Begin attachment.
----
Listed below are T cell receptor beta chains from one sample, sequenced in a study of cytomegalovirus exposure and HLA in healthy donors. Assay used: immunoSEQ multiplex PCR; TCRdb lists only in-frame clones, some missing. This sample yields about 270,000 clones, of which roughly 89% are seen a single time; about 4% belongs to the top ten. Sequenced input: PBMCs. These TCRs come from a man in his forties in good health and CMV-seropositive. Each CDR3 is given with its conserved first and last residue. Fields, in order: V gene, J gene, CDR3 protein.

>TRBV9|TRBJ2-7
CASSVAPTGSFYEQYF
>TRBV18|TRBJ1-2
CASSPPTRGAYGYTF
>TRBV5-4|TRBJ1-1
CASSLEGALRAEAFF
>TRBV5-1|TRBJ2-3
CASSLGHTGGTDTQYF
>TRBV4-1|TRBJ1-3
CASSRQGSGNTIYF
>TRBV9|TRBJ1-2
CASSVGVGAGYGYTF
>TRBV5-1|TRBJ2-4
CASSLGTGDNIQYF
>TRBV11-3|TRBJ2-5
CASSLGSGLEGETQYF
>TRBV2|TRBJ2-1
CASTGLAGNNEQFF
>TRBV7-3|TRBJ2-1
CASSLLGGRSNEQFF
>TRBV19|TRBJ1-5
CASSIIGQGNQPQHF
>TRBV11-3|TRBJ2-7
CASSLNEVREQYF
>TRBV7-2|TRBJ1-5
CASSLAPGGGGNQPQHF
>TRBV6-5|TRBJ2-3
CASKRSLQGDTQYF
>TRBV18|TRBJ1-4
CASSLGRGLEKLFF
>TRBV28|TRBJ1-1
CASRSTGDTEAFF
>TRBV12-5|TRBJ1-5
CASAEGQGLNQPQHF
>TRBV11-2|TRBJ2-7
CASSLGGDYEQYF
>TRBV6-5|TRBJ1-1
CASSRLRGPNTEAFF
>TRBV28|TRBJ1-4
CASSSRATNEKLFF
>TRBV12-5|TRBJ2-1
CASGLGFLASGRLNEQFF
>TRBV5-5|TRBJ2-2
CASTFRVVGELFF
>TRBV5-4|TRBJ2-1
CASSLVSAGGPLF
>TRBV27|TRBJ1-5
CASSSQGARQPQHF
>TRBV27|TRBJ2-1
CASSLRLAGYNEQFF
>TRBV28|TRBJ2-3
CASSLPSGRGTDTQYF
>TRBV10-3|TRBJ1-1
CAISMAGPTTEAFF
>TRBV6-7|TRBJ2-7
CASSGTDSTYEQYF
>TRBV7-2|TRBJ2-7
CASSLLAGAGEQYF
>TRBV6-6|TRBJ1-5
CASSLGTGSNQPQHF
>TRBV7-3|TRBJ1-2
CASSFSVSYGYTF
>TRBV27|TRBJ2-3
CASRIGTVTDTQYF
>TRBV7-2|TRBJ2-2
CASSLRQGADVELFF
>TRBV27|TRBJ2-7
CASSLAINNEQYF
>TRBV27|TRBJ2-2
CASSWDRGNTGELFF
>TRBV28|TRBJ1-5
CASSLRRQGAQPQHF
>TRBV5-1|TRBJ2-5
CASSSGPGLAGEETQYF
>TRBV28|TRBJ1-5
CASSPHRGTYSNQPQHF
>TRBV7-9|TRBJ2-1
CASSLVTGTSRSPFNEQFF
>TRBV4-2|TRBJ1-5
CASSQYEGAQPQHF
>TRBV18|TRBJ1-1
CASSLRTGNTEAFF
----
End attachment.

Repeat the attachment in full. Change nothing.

Listed below are T cell receptor beta chains from one sample, sequenced in a study of cytomegalovirus exposure and HLA in healthy donors. Assay used: immunoSEQ multiplex PCR; TCRdb lists only in-frame clones, some missing. This sample yields about 270,000 clones, of which roughly 89% are seen a single time; about 4% belongs to the top ten. Sequenced input: PBMCs. These TCRs come from a man in his forties in good health and CMV-seropositive. Each CDR3 is given with its conserved first and last residue. Fields, in order: V gene, J gene, CDR3 protein.

>TRBV9|TRBJ2-7
CASSVAPTGSFYEQYF
>TRBV18|TRBJ1-2
CASSPPTRGAYGYTF
>TRBV5-4|TRBJ1-1
CASSLEGALRAEAFF
>TRBV5-1|TRBJ2-3
CASSLGHTGGTDTQYF
>TRBV4-1|TRBJ1-3
CASSRQGSGNTIYF
>TRBV9|TRBJ1-2
CASSVGVGAGYGYTF
>TRBV5-1|TRBJ2-4
CASSLGTGDNIQYF
>TRBV11-3|TRBJ2-5
CASSLGSGLEGETQYF
>TRBV2|TRBJ2-1
CASTGLAGNNEQFF
>TRBV7-3|TRBJ2-1
CASSLLGGRSNEQFF
>TRBV19|TRBJ1-5
CASSIIGQGNQPQHF
>TRBV11-3|TRBJ2-7
CASSLNEVREQYF
>TRBV7-2|TRBJ1-5
CASSLAPGGGGNQPQHF
>TRBV6-5|TRBJ2-3
CASKRSLQGDTQYF
>TRBV18|TRBJ1-4
CASSLGRGLEKLFF
>TRBV28|TRBJ1-1
CASRSTGDTEAFF
>TRBV12-5|TRBJ1-5
CASAEGQGLNQPQHF
>TRBV11-2|TRBJ2-7
CASSLGGDYEQYF
>TRBV6-5|TRBJ1-1
CASSRLRGPNTEAFF
>TRBV28|TRBJ1-4
CASSSRATNEKLFF
>TRBV12-5|TRBJ2-1
CASGLGFLASGRLNEQFF
>TRBV5-5|TRBJ2-2
CASTFRVVGELFF
>TRBV5-4|TRBJ2-1
CASSLVSAGGPLF
>TRBV27|TRBJ1-5
CASSSQGARQPQHF
>TRBV27|TRBJ2-1
CASSLRLAGYNEQFF
>TRBV28|TRBJ2-3
CASSLPSGRGTDTQYF
>TRBV10-3|TRBJ1-1
CAISMAGPTTEAFF
>TRBV6-7|TRBJ2-7
CASSGTDSTYEQYF
>TRBV7-2|TRBJ2-7
CASSLLAGAGEQYF
>TRBV6-6|TRBJ1-5
CASSLGTGSNQPQHF
>TRBV7-3|TRBJ1-2
CASSFSVSYGYTF
>TRBV27|TRBJ2-3
CASRIGTVTDTQYF
>TRBV7-2|TRBJ2-2
CASSLRQGADVELFF
>TRBV27|TRBJ2-7
CASSLAINNEQYF
>TRBV27|TRBJ2-2
CASSWDRGNTGELFF
>TRBV28|TRBJ1-5
CASSLRRQGAQPQHF
>TRBV5-1|TRBJ2-5
CASSSGPGLAGEETQYF
>TRBV28|TRBJ1-5
CASSPHRGTYSNQPQHF
>TRBV7-9|TRBJ2-1
CASSLVTGTSRSPFNEQFF
>TRBV4-2|TRBJ1-5
CASSQYEGAQPQHF
>TRBV18|TRBJ1-1
CASSLRTGNTEAFF